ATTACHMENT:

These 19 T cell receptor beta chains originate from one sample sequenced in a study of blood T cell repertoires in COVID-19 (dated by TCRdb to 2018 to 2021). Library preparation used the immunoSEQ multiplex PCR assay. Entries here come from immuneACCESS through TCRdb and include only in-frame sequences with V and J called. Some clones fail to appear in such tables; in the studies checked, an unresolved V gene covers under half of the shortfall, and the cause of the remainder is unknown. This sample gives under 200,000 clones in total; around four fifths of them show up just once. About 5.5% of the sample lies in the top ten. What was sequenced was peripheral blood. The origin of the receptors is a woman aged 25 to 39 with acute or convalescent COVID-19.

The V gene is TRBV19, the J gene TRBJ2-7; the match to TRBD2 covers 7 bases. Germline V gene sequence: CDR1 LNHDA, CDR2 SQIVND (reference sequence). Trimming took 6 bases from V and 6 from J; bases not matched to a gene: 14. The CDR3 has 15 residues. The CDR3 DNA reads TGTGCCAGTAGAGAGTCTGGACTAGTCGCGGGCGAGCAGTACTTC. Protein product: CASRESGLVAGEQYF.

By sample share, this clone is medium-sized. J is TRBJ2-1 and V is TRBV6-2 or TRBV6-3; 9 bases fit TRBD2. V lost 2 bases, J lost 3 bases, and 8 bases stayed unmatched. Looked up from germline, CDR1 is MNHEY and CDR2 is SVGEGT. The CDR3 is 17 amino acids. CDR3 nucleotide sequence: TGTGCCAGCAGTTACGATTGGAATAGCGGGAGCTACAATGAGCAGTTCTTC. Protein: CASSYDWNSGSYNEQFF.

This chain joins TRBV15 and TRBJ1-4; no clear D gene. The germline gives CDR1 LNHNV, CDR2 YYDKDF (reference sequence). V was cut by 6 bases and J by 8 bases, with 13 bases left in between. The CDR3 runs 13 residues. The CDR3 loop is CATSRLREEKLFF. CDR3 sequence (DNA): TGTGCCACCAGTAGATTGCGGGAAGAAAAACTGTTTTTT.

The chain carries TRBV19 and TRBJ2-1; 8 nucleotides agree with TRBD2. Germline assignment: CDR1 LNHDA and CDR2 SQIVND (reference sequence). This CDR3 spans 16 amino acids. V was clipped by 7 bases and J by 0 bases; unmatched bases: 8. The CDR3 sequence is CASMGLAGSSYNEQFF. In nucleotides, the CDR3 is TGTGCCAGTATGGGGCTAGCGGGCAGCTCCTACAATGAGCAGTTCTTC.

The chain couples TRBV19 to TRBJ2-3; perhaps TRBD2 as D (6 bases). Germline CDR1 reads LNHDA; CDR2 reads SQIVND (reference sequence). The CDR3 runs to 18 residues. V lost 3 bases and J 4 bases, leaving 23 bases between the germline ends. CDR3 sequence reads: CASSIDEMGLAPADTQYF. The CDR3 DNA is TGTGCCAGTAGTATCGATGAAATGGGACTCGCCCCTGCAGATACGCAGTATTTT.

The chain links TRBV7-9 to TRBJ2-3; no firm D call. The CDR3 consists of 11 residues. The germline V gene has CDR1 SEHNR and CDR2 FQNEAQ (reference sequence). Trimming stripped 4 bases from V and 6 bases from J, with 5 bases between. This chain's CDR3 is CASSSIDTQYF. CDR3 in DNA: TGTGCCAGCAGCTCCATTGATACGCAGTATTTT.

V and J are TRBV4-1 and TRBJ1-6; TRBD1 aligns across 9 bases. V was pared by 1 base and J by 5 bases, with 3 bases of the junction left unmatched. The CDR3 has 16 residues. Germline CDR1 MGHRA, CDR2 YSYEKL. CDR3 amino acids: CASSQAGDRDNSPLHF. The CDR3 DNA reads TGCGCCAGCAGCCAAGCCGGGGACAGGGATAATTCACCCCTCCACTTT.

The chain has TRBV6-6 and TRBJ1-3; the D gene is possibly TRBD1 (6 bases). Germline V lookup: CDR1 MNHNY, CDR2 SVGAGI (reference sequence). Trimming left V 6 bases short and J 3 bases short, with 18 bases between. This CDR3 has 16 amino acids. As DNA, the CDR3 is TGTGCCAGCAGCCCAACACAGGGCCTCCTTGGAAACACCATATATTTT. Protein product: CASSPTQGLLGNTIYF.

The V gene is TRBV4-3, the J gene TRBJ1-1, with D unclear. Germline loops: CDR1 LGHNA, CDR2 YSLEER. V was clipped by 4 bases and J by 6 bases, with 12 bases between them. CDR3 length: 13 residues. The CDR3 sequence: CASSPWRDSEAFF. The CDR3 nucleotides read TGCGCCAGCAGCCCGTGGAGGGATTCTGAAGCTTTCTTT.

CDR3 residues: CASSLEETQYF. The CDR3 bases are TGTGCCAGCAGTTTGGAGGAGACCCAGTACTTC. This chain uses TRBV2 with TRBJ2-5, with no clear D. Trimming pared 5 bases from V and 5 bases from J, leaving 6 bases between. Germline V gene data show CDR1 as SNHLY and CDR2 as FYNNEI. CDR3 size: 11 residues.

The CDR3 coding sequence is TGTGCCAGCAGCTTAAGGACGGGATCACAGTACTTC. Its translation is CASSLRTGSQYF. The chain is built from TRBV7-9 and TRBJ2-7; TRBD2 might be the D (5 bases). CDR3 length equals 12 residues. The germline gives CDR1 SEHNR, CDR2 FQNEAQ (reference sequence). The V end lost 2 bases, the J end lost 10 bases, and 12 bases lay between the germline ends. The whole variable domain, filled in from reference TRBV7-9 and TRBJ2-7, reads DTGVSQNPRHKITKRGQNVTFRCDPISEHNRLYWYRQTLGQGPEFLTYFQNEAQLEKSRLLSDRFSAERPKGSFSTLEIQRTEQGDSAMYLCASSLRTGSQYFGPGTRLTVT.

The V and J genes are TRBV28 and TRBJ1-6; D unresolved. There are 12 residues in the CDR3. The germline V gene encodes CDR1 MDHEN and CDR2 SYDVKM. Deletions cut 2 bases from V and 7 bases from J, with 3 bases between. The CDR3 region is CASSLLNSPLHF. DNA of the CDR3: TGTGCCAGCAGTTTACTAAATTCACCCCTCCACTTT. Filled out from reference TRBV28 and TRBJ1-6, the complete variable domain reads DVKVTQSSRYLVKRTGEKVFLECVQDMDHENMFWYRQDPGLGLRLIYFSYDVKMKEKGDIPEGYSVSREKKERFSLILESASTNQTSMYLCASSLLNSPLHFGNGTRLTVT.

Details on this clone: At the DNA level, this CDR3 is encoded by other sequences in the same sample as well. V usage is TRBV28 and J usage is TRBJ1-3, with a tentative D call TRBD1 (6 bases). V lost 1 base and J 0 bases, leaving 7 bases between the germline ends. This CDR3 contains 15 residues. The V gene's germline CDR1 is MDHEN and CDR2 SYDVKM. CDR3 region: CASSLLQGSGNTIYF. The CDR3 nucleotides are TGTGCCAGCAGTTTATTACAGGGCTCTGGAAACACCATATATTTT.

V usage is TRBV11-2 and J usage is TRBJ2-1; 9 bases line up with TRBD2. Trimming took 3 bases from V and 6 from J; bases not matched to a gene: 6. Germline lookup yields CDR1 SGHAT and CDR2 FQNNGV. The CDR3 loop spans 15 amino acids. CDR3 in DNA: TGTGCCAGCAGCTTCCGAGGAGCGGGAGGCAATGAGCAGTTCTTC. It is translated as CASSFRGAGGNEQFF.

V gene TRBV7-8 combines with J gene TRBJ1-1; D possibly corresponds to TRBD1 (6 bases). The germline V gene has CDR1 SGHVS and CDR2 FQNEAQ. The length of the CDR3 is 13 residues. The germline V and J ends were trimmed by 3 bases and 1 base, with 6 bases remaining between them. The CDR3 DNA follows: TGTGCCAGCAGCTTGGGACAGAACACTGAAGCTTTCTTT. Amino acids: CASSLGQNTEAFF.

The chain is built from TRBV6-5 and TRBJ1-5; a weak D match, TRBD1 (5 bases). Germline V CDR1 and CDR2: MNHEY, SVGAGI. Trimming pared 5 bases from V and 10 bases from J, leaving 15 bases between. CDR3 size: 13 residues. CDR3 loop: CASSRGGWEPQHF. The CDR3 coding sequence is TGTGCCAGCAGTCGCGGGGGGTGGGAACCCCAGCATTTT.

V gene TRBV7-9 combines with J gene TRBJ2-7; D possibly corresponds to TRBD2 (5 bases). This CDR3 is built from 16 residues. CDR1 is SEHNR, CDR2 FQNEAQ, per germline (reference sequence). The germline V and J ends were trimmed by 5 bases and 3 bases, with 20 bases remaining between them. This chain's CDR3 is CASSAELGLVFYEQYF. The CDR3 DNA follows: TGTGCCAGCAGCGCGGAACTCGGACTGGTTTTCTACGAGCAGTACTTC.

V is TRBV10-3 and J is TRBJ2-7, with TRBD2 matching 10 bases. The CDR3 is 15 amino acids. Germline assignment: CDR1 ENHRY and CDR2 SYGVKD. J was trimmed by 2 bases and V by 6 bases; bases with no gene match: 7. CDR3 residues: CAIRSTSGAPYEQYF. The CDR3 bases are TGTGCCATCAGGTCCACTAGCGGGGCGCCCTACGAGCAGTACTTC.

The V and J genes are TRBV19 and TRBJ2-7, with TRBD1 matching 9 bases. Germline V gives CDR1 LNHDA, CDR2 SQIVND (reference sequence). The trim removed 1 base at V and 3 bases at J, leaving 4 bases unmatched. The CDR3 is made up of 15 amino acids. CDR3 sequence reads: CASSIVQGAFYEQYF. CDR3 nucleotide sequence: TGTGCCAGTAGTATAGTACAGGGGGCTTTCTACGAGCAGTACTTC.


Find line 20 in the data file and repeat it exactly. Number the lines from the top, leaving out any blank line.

The V and J genes are TRBV19 and TRBJ2-7, with TRBD1 matching 9 bases. Germline V gives CDR1 LNHDA, CDR2 SQIVND (reference sequence). The trim removed 1 base at V and 3 bases at J, leaving 4 bases unmatched. The CDR3 is made up of 15 amino acids. CDR3 sequence reads: CASSIVQGAFYEQYF. CDR3 nucleotide sequence: TGTGCCAGTAGTATAGTACAGGGGGCTTTCTACGAGCAGTACTTC.